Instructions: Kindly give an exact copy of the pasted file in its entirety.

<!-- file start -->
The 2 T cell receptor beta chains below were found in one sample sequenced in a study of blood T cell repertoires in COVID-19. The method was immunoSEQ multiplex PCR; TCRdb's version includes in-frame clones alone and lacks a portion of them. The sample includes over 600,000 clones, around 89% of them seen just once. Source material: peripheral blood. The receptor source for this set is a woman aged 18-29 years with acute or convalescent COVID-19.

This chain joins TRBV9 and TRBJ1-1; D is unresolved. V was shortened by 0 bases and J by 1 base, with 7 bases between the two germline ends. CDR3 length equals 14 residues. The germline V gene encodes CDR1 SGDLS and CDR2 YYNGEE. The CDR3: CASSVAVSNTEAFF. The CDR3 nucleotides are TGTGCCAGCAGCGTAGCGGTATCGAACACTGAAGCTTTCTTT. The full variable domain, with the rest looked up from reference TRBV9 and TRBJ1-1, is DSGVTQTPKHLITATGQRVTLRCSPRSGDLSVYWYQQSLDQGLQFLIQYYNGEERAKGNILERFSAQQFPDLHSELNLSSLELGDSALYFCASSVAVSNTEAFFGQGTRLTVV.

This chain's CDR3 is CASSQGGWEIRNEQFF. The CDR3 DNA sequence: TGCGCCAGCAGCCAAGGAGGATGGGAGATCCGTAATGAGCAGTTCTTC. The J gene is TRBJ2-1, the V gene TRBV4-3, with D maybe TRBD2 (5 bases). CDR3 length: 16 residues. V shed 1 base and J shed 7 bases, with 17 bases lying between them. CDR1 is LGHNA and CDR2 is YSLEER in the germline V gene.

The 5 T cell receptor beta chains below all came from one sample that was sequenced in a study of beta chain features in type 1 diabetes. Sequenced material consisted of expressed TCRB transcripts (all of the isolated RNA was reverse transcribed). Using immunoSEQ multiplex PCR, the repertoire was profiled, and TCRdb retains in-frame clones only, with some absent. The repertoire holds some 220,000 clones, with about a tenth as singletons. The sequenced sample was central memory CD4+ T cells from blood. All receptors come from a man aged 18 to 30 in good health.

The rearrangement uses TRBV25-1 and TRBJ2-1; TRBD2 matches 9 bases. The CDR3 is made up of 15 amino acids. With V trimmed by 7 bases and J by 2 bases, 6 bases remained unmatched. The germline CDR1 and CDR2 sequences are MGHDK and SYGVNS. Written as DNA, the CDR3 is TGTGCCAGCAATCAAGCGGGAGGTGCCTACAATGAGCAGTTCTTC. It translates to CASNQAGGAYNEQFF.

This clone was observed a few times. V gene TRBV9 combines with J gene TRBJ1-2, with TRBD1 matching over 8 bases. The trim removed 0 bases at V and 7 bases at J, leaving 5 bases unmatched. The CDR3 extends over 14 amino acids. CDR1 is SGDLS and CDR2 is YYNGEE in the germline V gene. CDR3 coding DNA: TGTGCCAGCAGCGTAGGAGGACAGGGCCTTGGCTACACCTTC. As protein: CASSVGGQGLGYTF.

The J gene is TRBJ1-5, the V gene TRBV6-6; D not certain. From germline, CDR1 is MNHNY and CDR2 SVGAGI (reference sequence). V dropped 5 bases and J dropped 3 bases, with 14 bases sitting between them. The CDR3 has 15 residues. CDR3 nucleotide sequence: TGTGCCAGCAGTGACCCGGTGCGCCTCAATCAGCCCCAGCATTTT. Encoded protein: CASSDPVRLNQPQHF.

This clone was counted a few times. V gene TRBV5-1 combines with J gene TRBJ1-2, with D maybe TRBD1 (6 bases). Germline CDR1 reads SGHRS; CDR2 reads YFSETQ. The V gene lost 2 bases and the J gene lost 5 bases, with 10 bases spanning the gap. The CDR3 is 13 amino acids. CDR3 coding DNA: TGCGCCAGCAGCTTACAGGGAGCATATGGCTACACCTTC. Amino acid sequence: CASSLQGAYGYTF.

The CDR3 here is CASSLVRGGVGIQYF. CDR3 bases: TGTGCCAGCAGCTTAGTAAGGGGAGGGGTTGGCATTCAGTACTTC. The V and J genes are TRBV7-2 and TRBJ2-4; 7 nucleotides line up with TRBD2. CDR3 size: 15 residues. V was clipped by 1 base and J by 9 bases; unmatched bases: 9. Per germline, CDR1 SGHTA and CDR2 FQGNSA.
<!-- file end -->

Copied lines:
The 2 T cell receptor beta chains below were found in one sample sequenced in a study of blood T cell repertoires in COVID-19. The method was immunoSEQ multiplex PCR; TCRdb's version includes in-frame clones alone and lacks a portion of them. The sample includes over 600,000 clones, around 89% of them seen just once. Source material: peripheral blood. The receptor source for this set is a woman aged 18-29 years with acute or convalescent COVID-19.

This chain joins TRBV9 and TRBJ1-1; D is unresolved. V was shortened by 0 bases and J by 1 base, with 7 bases between the two germline ends. CDR3 length equals 14 residues. The germline V gene encodes CDR1 SGDLS and CDR2 YYNGEE. The CDR3: CASSVAVSNTEAFF. The CDR3 nucleotides are TGTGCCAGCAGCGTAGCGGTATCGAACACTGAAGCTTTCTTT. The full variable domain, with the rest looked up from reference TRBV9 and TRBJ1-1, is DSGVTQTPKHLITATGQRVTLRCSPRSGDLSVYWYQQSLDQGLQFLIQYYNGEERAKGNILERFSAQQFPDLHSELNLSSLELGDSALYFCASSVAVSNTEAFFGQGTRLTVV.

This chain's CDR3 is CASSQGGWEIRNEQFF. The CDR3 DNA sequence: TGCGCCAGCAGCCAAGGAGGATGGGAGATCCGTAATGAGCAGTTCTTC. The J gene is TRBJ2-1, the V gene TRBV4-3, with D maybe TRBD2 (5 bases). CDR3 length: 16 residues. V shed 1 base and J shed 7 bases, with 17 bases lying between them. CDR1 is LGHNA and CDR2 is YSLEER in the germline V gene.

The 5 T cell receptor beta chains below all came from one sample that was sequenced in a study of beta chain features in type 1 diabetes. Sequenced material consisted of expressed TCRB transcripts (all of the isolated RNA was reverse transcribed). Using immunoSEQ multiplex PCR, the repertoire was profiled, and TCRdb retains in-frame clones only, with some absent. The repertoire holds some 220,000 clones, with about a tenth as singletons. The sequenced sample was central memory CD4+ T cells from blood. All receptors come from a man aged 18 to 30 in good health.

The rearrangement uses TRBV25-1 and TRBJ2-1; TRBD2 matches 9 bases. The CDR3 is made up of 15 amino acids. With V trimmed by 7 bases and J by 2 bases, 6 bases remained unmatched. The germline CDR1 and CDR2 sequences are MGHDK and SYGVNS. Written as DNA, the CDR3 is TGTGCCAGCAATCAAGCGGGAGGTGCCTACAATGAGCAGTTCTTC. It translates to CASNQAGGAYNEQFF.

This clone was observed a few times. V gene TRBV9 combines with J gene TRBJ1-2, with TRBD1 matching over 8 bases. The trim removed 0 bases at V and 7 bases at J, leaving 5 bases unmatched. The CDR3 extends over 14 amino acids. CDR1 is SGDLS and CDR2 is YYNGEE in the germline V gene. CDR3 coding DNA: TGTGCCAGCAGCGTAGGAGGACAGGGCCTTGGCTACACCTTC. As protein: CASSVGGQGLGYTF.

The J gene is TRBJ1-5, the V gene TRBV6-6; D not certain. From germline, CDR1 is MNHNY and CDR2 SVGAGI (reference sequence). V dropped 5 bases and J dropped 3 bases, with 14 bases sitting between them. The CDR3 has 15 residues. CDR3 nucleotide sequence: TGTGCCAGCAGTGACCCGGTGCGCCTCAATCAGCCCCAGCATTTT. Encoded protein: CASSDPVRLNQPQHF.

This clone was counted a few times. V gene TRBV5-1 combines with J gene TRBJ1-2, with D maybe TRBD1 (6 bases). Germline CDR1 reads SGHRS; CDR2 reads YFSETQ. The V gene lost 2 bases and the J gene lost 5 bases, with 10 bases spanning the gap. The CDR3 is 13 amino acids. CDR3 coding DNA: TGCGCCAGCAGCTTACAGGGAGCATATGGCTACACCTTC. Amino acid sequence: CASSLQGAYGYTF.

The CDR3 here is CASSLVRGGVGIQYF. CDR3 bases: TGTGCCAGCAGCTTAGTAAGGGGAGGGGTTGGCATTCAGTACTTC. The V and J genes are TRBV7-2 and TRBJ2-4; 7 nucleotides line up with TRBD2. CDR3 size: 15 residues. V was clipped by 1 base and J by 9 bases; unmatched bases: 9. Per germline, CDR1 SGHTA and CDR2 FQGNSA.